Military and Strategic Journal
Issued by the Directorate of Morale Guidance at the General Command of the Armed Forces
United Arab Emirates
Founded in August 1971


Strategic Issues: Conceptualising Time

By: Dr. John R.Ballard
Making strategy work effectively during a crisis is the essential challenge of leaders. Yet, even with a solid understanding of key strategic principles, it is always difficult for leaders to put plans into action in a highly uncertain world. One of the most challenging, and some would say most overarching, of the issues that must be managed in execution is Time. The Roman poet Ovid ominously said that Time was “the devourer of all things,” yet Time remains one of the least well understood of all components of effective strategy.
Time is the quantified progression of events from the past, to the present, and into the future, measured in tools such as calendars and clocks. More importantly, Time is necessary to sequence events, to compare the duration of events or the intervals between them, and to quantify rates of change. Yet, Time from the strategic perspective is often difficult to operationalise.

Sometimes its because the threat posed by other entity (nation, group or disease) does not follow an agreed Time standard (days, weeks, months). Sometimes the threat intentionally deceives its opponent concerning its temporal objectives (says that an action is not of immediate concern but reacts without delay). And in rare cases, the threat is so novel that we can only speculate about how Time will affect its path.
The current novel Coronavirus is a good example: no one knew how long it would infect people or how long it would remain virulent. The leaders of every nation on Earth had to make crucial assumptions about the Time the novel Coronavirus would take to reach their populations and the Time that the virus would impact their nation’s people and healthcare systems. Even today we remain unsure if the virus may only have occurred in the first of potentially several cycles and may revisit us. Time continues; we must make assumptions.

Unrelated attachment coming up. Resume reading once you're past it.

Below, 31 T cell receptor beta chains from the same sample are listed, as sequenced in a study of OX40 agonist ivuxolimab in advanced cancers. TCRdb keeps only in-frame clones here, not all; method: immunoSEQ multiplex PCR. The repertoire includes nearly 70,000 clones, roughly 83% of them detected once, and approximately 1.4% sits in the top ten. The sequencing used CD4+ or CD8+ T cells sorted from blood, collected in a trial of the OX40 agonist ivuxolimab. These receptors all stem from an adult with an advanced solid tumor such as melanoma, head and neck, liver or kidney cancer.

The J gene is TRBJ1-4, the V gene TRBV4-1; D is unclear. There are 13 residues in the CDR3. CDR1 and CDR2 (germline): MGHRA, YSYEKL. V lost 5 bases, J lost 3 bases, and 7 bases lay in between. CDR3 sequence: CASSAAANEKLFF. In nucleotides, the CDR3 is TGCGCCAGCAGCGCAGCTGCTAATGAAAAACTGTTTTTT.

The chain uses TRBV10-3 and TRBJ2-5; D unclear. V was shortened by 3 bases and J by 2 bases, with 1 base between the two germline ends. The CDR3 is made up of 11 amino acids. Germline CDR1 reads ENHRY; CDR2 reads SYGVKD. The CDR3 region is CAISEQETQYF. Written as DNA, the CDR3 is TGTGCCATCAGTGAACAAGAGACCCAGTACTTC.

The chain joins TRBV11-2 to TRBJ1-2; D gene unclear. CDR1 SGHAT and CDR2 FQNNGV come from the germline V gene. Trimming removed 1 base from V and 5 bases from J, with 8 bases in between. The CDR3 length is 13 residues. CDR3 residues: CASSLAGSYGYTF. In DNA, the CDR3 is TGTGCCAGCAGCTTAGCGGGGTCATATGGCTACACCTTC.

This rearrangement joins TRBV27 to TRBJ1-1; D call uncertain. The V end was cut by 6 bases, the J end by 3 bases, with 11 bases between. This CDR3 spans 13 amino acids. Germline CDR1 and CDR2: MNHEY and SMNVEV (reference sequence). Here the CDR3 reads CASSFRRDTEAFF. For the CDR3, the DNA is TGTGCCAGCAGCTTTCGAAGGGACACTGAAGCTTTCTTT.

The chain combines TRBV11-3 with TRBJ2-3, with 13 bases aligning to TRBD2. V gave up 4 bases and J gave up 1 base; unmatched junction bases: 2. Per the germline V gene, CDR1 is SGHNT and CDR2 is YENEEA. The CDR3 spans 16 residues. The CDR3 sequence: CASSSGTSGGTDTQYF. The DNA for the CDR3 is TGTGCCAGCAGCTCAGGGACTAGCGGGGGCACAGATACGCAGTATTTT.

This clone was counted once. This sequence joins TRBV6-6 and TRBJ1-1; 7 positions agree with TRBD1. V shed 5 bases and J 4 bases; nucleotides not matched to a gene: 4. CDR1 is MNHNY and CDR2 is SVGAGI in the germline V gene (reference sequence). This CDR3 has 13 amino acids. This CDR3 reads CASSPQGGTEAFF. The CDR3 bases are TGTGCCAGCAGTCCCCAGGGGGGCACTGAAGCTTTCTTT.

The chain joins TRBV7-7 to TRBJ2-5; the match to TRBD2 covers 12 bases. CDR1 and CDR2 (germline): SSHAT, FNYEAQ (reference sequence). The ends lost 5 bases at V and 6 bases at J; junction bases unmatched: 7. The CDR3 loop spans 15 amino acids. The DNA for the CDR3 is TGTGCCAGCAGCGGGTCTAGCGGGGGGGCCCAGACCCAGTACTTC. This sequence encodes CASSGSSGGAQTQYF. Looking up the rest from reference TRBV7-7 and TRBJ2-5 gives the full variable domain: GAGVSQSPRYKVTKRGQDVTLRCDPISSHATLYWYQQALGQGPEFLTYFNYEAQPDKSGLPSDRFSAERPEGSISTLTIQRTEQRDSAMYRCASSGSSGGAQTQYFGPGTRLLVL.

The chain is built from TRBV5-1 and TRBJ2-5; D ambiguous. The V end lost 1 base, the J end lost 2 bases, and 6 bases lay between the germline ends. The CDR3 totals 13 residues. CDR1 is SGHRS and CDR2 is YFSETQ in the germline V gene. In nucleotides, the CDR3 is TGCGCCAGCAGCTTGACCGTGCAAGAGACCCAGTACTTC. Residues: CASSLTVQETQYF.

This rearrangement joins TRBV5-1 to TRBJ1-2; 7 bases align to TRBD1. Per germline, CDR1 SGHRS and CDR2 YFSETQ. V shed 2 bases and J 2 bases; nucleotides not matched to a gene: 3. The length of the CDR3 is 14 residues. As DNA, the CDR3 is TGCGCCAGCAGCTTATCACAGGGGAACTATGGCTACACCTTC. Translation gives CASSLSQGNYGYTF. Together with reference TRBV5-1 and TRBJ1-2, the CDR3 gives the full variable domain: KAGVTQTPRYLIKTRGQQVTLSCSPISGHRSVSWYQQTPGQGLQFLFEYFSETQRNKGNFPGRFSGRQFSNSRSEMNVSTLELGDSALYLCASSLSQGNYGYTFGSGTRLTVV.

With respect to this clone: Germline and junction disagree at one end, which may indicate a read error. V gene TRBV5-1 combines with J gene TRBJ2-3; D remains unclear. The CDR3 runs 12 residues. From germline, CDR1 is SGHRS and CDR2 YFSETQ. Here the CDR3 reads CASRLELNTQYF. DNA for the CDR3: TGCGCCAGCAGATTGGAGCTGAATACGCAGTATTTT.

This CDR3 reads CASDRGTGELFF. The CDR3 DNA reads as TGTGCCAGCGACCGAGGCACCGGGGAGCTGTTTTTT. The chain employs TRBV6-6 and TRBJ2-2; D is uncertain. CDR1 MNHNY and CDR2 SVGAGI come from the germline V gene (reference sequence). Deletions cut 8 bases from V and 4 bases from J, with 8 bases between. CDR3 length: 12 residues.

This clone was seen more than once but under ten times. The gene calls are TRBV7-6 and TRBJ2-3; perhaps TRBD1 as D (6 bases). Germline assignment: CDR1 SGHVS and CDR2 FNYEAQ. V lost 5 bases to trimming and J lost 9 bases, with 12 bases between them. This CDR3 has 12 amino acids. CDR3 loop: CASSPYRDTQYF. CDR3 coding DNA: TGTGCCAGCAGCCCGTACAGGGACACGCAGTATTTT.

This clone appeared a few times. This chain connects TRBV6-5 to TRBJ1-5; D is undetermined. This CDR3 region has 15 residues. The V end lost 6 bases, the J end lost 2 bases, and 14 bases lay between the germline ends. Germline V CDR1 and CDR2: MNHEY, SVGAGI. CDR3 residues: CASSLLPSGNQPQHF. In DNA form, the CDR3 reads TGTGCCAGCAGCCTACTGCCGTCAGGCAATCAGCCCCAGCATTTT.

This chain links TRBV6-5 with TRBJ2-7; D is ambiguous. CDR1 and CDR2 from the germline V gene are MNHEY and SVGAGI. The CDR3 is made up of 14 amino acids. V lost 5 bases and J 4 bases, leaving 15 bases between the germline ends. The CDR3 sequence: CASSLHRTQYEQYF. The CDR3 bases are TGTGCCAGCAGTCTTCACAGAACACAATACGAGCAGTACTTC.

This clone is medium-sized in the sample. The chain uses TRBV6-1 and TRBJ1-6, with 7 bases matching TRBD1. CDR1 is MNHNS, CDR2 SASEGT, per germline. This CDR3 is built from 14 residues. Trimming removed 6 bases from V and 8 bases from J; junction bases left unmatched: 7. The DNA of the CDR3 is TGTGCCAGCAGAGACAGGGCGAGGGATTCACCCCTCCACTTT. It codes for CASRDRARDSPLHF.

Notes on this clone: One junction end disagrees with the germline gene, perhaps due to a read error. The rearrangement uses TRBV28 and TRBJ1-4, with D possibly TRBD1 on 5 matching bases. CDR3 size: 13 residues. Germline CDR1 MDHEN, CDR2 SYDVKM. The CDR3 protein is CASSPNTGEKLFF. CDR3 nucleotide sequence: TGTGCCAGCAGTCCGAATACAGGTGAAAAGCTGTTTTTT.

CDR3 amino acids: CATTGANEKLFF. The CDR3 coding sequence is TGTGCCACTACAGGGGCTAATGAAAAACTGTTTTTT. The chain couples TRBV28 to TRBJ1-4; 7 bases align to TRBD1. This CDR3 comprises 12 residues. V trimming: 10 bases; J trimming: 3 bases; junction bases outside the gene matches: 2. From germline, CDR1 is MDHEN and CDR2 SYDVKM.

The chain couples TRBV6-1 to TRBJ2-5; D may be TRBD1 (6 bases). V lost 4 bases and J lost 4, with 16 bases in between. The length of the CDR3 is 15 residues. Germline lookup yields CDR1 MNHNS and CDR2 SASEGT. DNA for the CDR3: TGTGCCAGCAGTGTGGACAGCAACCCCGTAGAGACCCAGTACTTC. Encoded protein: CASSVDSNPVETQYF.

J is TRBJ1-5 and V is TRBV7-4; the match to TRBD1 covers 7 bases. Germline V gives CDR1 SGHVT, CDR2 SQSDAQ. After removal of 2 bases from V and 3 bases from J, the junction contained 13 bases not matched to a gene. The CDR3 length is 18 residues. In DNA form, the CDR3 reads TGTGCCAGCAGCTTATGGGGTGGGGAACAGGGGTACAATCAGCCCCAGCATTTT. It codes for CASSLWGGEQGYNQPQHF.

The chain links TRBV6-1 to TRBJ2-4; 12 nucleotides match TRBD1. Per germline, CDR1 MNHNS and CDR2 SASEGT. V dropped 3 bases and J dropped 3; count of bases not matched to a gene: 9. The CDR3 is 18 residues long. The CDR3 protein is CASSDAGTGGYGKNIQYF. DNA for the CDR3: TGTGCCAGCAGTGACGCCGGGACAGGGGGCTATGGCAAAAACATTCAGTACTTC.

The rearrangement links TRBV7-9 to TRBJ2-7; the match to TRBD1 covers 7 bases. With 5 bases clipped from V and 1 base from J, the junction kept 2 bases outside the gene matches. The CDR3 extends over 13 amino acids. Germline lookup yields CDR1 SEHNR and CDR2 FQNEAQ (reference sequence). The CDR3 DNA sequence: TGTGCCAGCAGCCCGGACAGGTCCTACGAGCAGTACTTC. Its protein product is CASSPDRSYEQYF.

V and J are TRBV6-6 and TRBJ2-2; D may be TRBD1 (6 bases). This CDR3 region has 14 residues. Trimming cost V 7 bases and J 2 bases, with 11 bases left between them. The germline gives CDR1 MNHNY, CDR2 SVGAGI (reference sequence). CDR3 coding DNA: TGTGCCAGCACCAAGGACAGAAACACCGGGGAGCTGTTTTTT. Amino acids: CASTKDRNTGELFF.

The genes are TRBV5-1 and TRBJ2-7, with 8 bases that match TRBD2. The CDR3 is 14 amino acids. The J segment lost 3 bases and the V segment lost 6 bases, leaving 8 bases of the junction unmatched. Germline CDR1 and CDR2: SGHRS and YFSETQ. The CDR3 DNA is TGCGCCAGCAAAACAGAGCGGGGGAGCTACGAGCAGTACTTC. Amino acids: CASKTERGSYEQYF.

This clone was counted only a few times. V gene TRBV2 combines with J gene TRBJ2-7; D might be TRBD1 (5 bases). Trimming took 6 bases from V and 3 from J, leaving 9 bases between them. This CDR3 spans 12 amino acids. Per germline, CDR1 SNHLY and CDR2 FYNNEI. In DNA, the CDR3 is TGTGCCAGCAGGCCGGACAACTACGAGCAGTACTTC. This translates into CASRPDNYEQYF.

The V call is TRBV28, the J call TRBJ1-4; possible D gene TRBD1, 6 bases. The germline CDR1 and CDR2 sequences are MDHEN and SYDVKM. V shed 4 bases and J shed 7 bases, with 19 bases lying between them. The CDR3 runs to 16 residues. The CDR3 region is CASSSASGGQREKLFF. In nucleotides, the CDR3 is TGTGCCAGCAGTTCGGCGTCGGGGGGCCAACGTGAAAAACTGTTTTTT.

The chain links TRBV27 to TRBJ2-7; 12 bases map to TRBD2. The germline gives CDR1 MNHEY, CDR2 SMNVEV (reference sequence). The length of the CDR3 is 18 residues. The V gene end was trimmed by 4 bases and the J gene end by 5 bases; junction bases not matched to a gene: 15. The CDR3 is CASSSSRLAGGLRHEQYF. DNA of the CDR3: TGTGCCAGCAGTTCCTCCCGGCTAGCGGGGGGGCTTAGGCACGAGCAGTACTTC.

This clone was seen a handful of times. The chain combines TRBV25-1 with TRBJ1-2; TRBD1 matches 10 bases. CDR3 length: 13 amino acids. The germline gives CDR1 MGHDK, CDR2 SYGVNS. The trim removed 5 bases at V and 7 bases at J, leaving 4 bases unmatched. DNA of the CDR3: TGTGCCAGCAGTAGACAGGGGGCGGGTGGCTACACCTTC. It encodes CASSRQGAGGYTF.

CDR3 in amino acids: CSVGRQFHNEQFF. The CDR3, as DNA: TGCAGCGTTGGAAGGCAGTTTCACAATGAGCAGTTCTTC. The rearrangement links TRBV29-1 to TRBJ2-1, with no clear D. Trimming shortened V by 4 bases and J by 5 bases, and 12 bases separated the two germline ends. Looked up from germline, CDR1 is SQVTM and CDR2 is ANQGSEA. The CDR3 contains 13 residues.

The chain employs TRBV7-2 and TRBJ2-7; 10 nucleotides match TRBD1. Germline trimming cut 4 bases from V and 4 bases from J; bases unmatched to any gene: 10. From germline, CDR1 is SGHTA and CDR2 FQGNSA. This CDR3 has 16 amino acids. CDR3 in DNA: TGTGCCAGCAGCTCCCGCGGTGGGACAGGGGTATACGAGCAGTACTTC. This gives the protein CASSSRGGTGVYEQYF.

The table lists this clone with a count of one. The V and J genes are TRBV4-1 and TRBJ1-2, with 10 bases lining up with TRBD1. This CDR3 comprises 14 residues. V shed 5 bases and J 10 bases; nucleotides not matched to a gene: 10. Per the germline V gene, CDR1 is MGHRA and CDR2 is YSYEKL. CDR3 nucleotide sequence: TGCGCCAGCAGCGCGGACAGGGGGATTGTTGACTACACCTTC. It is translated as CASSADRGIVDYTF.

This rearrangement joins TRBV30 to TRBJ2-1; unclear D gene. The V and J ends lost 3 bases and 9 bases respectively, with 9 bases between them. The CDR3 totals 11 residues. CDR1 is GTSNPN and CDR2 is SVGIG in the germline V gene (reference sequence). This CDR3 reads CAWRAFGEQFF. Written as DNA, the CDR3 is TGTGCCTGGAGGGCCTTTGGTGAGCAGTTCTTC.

Once we understand how difficult Time is to deal with during a crisis, it is easy to understand why our most effective leaders call for creativity in strategic thinking and flexibility in strategic planning. Nations that reacted well to the virus made better assumptions about Time and acted more swiftly to manage issues. Leaders who established inflexible or incomplete policies and did not adapt as the virus expanded wasted valuable resources and lives.

The UAE, the first in the region to experience Coronavirus, as a very organised society with adaptive leadership, acted quickly to test and monitor, and enacted firm but flexible polices that matched the extent of the pandemic; thus, found an effective path that saved lives. Now we all should take the opportunity to understand how Time affected our response to this pandemic and adjust our strategic thinking to ensure that when a similar unanticipated threat reaches our soil in the future (because it will happen) we can understand and react even more effectively.
As our global environment grows ever more complex, strategic leaders must ensure they consider and adequately address Time to serve the best interests of their citizens and to maintain national prosperity. No two international actions are exactly alike, so Time may require different approaches in different circumstances, but managing it wisely remains a prerequisite for success, particularly for a nation as globally engaged as the UAE.

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